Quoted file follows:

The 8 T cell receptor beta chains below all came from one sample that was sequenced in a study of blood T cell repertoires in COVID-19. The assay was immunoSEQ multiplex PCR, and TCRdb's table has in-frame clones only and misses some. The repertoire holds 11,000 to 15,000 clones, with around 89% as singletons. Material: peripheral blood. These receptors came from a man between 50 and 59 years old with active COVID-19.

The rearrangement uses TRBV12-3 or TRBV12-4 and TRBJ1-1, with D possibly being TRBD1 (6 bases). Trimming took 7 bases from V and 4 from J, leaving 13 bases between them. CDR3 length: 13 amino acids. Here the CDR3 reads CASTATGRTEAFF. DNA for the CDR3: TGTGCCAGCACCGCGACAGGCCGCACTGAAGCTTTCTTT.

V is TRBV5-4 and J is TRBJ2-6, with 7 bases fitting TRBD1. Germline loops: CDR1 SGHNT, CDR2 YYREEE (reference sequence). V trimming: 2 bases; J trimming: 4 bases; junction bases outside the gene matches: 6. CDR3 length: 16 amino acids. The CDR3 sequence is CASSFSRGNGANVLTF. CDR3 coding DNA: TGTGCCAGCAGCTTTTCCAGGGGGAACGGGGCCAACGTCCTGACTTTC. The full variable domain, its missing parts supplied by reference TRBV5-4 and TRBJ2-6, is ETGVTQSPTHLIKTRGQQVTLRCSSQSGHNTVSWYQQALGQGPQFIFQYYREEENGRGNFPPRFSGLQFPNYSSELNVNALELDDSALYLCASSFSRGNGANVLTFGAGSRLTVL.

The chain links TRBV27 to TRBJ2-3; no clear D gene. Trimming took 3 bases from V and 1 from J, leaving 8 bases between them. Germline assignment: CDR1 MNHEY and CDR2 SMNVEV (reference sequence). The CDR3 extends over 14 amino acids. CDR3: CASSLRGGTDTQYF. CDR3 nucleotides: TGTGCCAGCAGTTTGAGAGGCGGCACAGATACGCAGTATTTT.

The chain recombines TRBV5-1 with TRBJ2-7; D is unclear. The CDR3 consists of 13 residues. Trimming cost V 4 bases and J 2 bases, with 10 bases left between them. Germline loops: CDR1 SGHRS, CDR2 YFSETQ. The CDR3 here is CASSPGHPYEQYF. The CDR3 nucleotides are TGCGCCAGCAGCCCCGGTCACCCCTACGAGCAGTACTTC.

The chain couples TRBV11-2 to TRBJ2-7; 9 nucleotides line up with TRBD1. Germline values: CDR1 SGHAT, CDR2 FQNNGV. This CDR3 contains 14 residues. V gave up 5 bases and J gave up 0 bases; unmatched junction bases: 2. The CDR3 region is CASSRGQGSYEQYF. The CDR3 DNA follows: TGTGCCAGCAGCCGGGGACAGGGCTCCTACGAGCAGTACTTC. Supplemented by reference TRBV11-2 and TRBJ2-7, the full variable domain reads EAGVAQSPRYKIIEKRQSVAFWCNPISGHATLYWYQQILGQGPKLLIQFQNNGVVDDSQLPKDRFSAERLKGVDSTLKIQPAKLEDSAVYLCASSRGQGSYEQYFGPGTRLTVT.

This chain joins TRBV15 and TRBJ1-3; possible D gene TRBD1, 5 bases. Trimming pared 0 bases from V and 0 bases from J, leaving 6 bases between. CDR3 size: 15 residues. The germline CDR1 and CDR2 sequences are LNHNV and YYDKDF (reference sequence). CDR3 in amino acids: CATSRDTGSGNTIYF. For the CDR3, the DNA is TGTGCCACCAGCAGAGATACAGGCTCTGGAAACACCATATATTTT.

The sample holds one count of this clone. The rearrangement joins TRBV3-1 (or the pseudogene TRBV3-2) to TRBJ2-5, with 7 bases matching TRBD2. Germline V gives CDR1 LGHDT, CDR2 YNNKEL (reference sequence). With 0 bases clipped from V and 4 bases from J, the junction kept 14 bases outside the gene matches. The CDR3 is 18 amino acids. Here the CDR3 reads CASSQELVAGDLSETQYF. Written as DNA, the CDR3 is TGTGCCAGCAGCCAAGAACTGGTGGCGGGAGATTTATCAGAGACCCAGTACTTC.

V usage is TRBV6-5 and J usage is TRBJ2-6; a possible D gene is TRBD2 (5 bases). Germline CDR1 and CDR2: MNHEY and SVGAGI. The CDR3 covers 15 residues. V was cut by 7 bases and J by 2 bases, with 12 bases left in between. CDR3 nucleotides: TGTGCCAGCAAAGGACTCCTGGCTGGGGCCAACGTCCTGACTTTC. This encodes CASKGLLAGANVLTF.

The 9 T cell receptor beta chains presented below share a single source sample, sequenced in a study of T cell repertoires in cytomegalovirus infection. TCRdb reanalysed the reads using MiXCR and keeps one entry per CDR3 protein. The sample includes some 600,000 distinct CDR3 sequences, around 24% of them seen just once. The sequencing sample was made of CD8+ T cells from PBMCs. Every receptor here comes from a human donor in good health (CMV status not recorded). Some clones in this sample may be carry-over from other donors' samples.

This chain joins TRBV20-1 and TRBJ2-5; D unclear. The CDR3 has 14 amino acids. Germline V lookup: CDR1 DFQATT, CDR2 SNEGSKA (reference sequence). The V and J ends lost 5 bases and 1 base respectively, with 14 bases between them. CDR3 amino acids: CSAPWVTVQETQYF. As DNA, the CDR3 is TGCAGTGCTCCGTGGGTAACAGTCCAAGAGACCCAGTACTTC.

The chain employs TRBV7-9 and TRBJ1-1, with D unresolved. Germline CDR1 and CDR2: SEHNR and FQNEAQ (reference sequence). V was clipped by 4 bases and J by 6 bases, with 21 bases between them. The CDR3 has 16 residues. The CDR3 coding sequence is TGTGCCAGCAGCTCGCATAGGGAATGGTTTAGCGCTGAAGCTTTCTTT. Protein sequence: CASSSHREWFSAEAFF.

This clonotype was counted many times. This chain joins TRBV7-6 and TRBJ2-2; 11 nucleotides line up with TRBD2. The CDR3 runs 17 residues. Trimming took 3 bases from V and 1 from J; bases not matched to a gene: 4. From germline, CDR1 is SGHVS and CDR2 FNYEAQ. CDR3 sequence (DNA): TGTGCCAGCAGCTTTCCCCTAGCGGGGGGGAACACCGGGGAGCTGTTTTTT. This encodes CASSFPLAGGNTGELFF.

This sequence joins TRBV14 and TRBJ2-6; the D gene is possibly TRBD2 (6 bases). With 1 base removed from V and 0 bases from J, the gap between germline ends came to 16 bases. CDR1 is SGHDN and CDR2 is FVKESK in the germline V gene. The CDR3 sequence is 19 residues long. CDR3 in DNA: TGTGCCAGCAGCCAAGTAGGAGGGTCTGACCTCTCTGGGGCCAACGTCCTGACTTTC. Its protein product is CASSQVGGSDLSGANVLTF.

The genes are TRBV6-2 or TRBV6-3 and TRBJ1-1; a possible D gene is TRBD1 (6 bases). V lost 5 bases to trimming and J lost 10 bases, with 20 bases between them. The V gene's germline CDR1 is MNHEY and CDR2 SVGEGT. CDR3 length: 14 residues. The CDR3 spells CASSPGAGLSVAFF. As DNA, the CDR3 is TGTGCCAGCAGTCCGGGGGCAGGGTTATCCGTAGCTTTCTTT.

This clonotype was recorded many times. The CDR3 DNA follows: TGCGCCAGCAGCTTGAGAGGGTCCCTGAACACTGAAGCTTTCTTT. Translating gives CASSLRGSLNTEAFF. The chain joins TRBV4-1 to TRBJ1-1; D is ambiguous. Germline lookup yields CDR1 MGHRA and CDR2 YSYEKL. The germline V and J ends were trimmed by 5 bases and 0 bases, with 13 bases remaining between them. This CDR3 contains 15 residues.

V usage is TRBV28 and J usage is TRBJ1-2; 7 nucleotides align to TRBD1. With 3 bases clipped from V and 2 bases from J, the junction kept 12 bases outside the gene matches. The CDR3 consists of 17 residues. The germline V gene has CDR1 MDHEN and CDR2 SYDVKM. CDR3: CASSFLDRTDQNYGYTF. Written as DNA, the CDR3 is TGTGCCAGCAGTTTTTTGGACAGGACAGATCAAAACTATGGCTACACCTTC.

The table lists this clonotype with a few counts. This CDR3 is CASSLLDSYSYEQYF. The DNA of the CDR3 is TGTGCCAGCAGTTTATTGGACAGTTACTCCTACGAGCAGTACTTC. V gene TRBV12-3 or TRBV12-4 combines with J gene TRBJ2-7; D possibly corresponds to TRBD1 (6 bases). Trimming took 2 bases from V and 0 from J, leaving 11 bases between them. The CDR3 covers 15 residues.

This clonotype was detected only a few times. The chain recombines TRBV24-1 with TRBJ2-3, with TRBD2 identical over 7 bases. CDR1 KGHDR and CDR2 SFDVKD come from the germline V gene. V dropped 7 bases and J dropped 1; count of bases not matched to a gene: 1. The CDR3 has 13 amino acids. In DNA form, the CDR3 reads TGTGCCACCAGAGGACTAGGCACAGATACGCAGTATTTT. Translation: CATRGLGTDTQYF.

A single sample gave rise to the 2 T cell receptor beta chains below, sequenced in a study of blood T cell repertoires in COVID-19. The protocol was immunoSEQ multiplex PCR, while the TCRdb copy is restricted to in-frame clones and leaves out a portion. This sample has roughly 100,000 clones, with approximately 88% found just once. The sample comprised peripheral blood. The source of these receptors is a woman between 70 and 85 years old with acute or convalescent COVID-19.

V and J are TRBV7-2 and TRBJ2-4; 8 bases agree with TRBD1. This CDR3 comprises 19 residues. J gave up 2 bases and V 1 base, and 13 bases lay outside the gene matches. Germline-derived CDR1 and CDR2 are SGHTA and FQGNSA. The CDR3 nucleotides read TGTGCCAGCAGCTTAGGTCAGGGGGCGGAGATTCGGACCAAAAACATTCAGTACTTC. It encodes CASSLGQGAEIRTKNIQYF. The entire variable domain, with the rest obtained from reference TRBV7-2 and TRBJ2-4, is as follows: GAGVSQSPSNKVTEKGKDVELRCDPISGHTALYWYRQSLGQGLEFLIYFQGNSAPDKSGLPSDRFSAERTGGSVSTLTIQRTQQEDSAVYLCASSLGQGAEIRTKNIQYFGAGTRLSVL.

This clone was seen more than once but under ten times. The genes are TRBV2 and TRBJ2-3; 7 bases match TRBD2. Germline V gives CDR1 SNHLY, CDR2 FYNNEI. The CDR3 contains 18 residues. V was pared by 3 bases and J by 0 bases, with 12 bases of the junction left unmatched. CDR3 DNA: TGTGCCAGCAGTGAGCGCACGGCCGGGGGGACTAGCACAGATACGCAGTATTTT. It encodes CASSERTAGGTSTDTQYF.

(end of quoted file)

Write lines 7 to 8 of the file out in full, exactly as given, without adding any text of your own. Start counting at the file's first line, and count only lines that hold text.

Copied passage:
This chain joins TRBV15 and TRBJ1-3; possible D gene TRBD1, 5 bases. Trimming pared 0 bases from V and 0 bases from J, leaving 6 bases between. CDR3 size: 15 residues. The germline CDR1 and CDR2 sequences are LNHNV and YYDKDF (reference sequence). CDR3 in amino acids: CATSRDTGSGNTIYF. For the CDR3, the DNA is TGTGCCACCAGCAGAGATACAGGCTCTGGAAACACCATATATTTT.

The sample holds one count of this clone. The rearrangement joins TRBV3-1 (or the pseudogene TRBV3-2) to TRBJ2-5, with 7 bases matching TRBD2. Germline V gives CDR1 LGHDT, CDR2 YNNKEL (reference sequence). With 0 bases clipped from V and 4 bases from J, the junction kept 14 bases outside the gene matches. The CDR3 is 18 amino acids. Here the CDR3 reads CASSQELVAGDLSETQYF. Written as DNA, the CDR3 is TGTGCCAGCAGCCAAGAACTGGTGGCGGGAGATTTATCAGAGACCCAGTACTTC.